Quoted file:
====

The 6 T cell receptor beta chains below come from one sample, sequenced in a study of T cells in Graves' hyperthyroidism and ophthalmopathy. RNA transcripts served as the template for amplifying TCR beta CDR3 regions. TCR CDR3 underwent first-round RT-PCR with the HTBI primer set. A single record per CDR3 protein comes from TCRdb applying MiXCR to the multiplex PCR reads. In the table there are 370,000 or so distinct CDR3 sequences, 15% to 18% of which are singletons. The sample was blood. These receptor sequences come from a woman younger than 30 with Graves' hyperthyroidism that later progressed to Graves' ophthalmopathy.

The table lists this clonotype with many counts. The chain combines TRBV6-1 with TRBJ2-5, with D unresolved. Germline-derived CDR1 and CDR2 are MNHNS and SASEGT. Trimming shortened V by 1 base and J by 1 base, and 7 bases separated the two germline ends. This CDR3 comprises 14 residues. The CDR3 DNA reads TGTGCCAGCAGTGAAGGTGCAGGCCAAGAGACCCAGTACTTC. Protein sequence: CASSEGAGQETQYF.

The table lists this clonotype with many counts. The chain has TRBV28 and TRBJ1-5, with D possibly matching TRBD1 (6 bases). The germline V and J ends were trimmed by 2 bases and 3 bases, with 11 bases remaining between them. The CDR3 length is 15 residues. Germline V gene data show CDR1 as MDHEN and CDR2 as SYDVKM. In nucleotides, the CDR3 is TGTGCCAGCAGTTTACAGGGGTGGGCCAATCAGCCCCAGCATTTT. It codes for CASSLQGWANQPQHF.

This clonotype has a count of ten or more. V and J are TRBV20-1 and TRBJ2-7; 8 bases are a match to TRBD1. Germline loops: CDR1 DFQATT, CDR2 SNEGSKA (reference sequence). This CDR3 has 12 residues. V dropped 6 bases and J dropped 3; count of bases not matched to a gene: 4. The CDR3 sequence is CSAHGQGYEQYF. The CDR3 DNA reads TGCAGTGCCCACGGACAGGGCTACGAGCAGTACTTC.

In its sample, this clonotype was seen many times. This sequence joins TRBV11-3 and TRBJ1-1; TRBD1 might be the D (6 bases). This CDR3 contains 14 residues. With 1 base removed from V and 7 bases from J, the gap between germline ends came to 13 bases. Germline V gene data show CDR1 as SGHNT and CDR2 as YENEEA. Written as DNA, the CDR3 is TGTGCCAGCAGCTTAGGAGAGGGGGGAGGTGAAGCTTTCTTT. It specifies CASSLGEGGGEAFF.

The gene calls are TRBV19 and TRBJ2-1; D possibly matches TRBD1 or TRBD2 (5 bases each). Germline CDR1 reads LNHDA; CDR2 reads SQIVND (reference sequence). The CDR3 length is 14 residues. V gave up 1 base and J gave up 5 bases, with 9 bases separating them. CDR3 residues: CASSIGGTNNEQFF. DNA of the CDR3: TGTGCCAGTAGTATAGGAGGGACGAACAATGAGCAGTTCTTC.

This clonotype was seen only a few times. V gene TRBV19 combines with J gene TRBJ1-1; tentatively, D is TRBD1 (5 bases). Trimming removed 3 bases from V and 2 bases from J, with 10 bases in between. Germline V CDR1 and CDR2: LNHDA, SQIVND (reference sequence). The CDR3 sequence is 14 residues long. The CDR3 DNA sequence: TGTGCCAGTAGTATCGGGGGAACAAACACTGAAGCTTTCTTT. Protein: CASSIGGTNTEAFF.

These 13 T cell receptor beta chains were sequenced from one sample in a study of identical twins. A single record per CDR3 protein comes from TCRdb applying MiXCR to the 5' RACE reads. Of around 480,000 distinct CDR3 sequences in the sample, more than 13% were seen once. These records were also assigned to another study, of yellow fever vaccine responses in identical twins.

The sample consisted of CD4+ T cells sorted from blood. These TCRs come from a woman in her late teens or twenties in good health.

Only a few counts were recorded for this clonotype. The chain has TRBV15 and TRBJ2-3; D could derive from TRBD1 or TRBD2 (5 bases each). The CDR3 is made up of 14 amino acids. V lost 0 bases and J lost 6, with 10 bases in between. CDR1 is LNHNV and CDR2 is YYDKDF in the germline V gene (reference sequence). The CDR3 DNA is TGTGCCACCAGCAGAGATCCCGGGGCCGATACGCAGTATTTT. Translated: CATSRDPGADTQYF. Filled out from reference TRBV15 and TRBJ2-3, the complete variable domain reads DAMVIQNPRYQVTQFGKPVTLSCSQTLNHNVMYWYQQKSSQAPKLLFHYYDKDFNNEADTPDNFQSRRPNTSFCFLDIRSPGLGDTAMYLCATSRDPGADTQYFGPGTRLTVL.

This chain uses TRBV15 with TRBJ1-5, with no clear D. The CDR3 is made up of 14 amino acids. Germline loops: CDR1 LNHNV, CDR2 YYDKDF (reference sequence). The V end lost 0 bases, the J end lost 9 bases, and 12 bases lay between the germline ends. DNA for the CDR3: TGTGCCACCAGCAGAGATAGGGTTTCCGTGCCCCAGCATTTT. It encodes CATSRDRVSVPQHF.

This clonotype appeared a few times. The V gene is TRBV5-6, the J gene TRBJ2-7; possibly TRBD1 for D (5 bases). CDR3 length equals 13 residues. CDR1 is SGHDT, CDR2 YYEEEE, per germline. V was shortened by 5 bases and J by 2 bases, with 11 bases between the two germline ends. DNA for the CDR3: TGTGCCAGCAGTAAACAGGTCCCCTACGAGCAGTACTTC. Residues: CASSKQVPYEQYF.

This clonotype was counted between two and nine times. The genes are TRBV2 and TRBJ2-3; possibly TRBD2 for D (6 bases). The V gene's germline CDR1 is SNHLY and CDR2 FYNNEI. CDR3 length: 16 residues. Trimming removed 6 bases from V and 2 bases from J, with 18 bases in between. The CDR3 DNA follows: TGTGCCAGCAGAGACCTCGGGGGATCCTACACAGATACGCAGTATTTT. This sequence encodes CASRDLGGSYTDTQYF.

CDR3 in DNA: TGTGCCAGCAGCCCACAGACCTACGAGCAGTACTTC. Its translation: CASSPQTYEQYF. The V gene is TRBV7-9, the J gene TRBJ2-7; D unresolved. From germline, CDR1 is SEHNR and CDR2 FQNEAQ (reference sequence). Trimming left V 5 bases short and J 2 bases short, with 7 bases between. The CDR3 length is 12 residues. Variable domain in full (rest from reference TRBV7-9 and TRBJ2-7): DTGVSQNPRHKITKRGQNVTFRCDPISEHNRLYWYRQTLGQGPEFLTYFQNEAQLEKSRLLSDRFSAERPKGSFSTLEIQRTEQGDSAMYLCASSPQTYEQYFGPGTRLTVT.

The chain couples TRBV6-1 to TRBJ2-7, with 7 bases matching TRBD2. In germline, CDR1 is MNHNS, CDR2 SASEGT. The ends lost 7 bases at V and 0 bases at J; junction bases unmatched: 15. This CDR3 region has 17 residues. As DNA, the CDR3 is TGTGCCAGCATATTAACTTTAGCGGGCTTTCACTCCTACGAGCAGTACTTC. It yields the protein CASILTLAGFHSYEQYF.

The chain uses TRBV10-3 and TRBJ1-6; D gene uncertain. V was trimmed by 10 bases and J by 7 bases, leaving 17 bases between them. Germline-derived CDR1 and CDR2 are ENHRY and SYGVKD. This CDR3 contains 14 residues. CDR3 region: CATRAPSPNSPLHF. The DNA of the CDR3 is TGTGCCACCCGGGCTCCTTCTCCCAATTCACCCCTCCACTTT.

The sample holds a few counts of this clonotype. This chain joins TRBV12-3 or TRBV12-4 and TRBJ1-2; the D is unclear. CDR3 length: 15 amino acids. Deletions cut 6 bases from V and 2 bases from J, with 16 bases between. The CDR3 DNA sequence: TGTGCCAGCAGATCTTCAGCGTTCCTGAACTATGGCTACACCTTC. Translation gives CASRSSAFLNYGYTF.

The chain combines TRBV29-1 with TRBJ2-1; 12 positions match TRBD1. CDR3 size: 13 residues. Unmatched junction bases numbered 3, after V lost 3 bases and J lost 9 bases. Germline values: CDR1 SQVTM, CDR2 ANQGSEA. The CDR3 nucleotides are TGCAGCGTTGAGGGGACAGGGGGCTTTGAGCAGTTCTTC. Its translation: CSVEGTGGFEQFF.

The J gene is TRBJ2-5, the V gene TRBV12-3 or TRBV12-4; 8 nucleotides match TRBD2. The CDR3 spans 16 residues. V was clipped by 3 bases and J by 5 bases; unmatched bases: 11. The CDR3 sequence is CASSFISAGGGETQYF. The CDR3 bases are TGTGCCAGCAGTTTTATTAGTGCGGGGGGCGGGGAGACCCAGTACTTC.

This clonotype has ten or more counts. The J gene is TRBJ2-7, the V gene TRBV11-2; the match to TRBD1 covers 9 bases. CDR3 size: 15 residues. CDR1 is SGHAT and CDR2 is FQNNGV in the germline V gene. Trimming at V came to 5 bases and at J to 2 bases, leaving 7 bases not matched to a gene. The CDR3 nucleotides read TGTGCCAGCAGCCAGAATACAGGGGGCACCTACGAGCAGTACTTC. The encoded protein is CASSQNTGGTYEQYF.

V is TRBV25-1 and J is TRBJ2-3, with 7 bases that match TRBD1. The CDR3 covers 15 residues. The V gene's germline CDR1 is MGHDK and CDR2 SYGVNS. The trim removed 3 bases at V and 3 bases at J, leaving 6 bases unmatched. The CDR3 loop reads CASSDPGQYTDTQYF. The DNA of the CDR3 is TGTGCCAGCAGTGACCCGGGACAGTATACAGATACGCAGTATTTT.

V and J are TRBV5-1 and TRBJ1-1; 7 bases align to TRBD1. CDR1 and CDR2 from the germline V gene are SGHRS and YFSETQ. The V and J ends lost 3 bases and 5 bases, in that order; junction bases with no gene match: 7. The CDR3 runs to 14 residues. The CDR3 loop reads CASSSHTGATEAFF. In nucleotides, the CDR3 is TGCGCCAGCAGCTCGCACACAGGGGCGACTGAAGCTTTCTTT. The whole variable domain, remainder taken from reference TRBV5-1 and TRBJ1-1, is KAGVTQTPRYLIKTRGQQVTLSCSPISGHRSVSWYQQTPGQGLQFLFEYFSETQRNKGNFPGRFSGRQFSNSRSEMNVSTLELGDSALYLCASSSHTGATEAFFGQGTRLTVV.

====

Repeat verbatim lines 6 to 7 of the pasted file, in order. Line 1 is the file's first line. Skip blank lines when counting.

The gene calls are TRBV19 and TRBJ2-1; D possibly matches TRBD1 or TRBD2 (5 bases each). Germline CDR1 reads LNHDA; CDR2 reads SQIVND (reference sequence). The CDR3 length is 14 residues. V gave up 1 base and J gave up 5 bases, with 9 bases separating them. CDR3 residues: CASSIGGTNNEQFF. DNA of the CDR3: TGTGCCAGTAGTATAGGAGGGACGAACAATGAGCAGTTCTTC.

This clonotype was seen only a few times. V gene TRBV19 combines with J gene TRBJ1-1; tentatively, D is TRBD1 (5 bases). Trimming removed 3 bases from V and 2 bases from J, with 10 bases in between. Germline V CDR1 and CDR2: LNHDA, SQIVND (reference sequence). The CDR3 sequence is 14 residues long. The CDR3 DNA sequence: TGTGCCAGTAGTATCGGGGGAACAAACACTGAAGCTTTCTTT. Protein: CASSIGGTNTEAFF.